It's almost impossible to recognise Regent Place these days. What even was it before? The area was like antimatter, a nowhere place behind Event Cinemas George Street that if looked at directly would cause your eyes to blur and mind to slip until you came to in line for onion rings at a fast food place across the road.
And now? Now it's like a cool offshoot of Chinatown. Level one is a neon-bright Tokyo mirage, while in the basement is the jumble of Senyai Thai, a Misschu hut and AstroTurfed cocktail bar Assembly. One ever-packed Regent Place destination is izakaya joint Yebisu, where you can mix and match a pre-movie feed or settle in for a long, congenial night of grazing on Japanese share plates and sake. Wood tones splashed with street art by Ash Johnston act as a trendy cloak from the city beyond.
It's a gargantuan menu; with more than 100 dishes, the focus is on dizzying quantity rather than A-class quality, and that's fine when your meal is as fun and reliable as this. It's perfect for a party, really, as all tastes are accounted for, whether you fancy regional rarities such as dried skate fin ($8.80) and vinaigrette tuna skin ($10.80), dependables of the sushi or yakitori variety or just giving up on the world and going for fried mixed cheese ($14.80).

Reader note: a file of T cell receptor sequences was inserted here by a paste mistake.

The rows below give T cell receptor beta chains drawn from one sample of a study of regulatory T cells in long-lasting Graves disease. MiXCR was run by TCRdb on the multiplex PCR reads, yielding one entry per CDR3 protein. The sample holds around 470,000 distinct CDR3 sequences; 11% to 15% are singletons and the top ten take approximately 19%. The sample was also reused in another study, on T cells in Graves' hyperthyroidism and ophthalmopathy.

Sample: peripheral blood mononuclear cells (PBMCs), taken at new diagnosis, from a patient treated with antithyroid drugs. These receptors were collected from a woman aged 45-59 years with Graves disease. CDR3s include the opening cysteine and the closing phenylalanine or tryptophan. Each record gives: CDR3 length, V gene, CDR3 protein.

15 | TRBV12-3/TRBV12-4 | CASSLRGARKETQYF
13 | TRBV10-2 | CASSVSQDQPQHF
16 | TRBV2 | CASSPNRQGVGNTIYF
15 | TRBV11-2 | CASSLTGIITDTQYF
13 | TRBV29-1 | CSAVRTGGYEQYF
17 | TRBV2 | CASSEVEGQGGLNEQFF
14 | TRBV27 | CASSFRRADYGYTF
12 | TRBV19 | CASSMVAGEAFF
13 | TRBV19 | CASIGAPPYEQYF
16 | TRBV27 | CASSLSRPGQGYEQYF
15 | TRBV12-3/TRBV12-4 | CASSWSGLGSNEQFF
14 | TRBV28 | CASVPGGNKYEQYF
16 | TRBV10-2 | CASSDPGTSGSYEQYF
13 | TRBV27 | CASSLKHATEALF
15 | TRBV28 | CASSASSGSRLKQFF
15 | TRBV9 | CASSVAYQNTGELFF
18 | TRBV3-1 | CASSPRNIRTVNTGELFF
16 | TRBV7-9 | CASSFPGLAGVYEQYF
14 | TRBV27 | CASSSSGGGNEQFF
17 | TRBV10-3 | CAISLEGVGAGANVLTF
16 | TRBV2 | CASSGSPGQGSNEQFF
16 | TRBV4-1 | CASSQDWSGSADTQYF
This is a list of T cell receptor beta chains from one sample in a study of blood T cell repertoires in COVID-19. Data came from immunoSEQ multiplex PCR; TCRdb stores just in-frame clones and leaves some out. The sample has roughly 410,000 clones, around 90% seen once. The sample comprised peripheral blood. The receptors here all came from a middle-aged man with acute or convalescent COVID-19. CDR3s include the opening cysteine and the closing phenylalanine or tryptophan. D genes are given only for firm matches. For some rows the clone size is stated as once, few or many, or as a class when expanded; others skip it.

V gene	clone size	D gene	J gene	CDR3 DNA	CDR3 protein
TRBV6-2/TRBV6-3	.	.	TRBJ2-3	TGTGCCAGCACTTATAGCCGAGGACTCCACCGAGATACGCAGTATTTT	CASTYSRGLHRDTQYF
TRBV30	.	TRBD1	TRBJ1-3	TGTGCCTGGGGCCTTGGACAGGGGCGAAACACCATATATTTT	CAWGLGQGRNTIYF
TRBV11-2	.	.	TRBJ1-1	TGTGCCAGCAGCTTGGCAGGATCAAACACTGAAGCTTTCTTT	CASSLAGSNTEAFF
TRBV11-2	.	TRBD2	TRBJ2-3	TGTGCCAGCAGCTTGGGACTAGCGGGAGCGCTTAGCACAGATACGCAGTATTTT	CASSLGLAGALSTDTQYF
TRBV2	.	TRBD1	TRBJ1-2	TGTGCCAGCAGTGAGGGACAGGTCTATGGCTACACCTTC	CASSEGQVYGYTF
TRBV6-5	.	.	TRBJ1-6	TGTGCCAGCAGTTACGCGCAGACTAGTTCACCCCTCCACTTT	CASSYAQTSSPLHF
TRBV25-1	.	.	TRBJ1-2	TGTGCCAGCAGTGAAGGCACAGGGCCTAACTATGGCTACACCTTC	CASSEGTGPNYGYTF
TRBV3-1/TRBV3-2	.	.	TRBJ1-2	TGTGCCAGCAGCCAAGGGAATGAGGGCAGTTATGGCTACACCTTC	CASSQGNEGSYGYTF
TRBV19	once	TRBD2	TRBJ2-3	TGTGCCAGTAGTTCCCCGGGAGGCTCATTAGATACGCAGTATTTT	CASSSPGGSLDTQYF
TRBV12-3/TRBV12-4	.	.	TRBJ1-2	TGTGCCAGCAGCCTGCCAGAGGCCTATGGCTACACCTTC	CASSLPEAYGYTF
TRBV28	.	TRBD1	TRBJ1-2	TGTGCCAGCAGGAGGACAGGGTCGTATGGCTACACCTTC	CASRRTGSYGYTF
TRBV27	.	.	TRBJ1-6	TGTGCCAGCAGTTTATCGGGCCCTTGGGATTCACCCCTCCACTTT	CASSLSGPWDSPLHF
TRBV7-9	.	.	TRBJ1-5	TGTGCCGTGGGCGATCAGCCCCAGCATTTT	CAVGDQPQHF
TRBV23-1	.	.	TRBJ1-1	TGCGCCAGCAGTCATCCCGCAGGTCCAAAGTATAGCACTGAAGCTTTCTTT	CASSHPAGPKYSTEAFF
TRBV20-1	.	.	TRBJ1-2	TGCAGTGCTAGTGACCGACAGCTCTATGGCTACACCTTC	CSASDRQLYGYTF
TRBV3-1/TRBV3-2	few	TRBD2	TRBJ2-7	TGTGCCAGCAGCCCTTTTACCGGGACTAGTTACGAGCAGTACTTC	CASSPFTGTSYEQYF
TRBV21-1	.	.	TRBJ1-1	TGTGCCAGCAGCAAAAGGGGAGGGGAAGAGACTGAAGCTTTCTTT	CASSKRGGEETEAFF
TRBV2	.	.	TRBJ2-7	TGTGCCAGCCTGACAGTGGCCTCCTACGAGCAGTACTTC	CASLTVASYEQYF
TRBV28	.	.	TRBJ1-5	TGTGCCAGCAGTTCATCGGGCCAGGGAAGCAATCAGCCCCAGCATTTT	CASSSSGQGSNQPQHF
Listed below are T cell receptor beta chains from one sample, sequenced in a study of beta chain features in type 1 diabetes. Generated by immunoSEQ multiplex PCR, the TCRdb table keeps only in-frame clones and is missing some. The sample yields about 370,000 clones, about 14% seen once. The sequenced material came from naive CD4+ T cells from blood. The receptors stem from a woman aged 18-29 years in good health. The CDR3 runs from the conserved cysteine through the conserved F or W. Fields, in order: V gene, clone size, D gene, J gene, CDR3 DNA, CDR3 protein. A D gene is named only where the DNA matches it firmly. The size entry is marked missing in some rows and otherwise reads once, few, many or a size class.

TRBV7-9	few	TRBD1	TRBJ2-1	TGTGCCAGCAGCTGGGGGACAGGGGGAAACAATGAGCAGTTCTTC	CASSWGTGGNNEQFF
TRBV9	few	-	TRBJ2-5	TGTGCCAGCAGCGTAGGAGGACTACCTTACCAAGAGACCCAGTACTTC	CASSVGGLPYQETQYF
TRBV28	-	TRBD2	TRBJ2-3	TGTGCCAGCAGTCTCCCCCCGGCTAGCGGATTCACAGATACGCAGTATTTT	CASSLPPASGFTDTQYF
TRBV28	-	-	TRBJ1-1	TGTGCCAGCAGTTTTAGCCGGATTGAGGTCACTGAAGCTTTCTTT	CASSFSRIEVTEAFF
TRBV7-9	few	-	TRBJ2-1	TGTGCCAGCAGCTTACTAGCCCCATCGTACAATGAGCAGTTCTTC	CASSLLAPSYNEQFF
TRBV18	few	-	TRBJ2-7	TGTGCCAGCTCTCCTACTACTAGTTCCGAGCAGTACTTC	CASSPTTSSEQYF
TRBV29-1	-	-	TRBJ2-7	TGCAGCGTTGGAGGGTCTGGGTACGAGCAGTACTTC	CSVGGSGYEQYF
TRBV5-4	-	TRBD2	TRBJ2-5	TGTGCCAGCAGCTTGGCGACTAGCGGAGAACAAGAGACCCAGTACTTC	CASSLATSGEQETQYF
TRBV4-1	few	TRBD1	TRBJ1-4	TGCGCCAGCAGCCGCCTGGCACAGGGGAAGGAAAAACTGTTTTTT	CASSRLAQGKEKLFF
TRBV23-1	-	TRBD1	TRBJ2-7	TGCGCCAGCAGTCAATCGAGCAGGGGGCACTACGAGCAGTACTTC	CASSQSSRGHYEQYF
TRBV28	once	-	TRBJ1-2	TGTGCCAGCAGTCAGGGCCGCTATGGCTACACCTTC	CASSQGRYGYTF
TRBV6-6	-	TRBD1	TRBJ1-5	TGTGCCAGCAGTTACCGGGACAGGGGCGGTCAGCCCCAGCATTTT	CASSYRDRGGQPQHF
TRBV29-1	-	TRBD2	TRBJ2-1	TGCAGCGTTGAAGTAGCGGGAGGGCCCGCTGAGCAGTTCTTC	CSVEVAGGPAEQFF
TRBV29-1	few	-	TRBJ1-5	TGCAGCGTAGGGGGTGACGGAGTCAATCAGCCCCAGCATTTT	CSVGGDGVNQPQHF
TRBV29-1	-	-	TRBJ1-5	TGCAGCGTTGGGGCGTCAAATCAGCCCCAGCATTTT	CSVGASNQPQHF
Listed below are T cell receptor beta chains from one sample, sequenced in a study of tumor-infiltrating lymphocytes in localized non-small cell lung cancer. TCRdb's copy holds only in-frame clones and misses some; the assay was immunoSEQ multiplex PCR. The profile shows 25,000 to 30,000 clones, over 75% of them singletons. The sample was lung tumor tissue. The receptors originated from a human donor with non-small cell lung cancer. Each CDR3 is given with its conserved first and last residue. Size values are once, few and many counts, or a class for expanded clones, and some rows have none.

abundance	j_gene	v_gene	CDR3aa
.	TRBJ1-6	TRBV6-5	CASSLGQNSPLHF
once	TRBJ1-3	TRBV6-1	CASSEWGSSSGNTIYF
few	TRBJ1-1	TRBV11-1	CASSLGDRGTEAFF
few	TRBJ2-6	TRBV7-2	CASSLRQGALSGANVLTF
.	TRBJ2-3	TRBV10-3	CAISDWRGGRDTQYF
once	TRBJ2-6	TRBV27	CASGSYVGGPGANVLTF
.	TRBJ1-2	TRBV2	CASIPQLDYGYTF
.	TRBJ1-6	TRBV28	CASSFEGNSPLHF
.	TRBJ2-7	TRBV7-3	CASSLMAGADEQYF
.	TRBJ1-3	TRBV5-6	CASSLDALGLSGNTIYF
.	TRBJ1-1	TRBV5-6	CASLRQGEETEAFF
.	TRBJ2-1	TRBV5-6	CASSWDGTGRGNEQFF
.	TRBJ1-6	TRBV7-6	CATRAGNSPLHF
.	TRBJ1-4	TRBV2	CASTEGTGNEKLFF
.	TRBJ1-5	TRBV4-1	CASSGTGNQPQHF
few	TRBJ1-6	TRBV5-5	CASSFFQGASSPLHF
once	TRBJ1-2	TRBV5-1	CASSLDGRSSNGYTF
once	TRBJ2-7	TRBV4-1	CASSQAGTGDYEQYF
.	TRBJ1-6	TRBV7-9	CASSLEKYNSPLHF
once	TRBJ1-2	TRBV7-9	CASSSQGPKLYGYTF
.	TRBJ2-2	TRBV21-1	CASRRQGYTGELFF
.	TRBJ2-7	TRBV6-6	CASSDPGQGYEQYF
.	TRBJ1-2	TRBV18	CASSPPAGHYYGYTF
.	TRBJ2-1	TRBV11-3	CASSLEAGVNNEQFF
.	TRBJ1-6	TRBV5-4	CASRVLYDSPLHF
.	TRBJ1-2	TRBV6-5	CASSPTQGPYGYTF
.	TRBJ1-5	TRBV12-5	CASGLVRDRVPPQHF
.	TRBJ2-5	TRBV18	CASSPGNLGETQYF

Adding some spontaneity to your ordering is the iPad menu system, which is so often derided as a novelty but simply works for tapas-style dining. It means you genuinely can order course by course if you want to, and there's no awkward sitting around trying to get the waitstaff's attention. Yebisu could even take this further, letting diners access more information about a dish with a tap — though it's possible the information overload would be crippling.
For us, it's a journey guided by gut from deep-fried to fresh and back again. The tom yum goong roll ($15.80/8 pieces) is one of those dishes you're likely to crave after leaving, though it's a hugely unsubtle hit of tempura prawn, lemongrass rice and salt. The cooling mix sashimi entree ($15.80/9 pieces) is welcome right about now, although some of the fish was not at its most tender on this occasion.
We get through a small range of good yakitori, available by the skewer, but the best grilled meat is actually from the entree menu: Angus beef tataki ($16.80), seared ever so cleanly around the edges, butter-soft in the middle and topped with an abundance of crunchy, thin spring onion rounds.
Sake and shochu are a specialty at Yebisu, and as well as ordering off the iPad, you'll also be visited by an attendant with sake trolley and plenty of recommendations to share. Each sake is served ceremoniously, with designated cups for each type and a cheer of 'Kanpai!' There's cold, sweet sake for beginners, but a warm Urakusami is a brusque step up. Accompany it with some takoyaki octopus balls ($7.80) — fried, doughy, croquette-ish fare on sticks is a comforting chaser at any bar.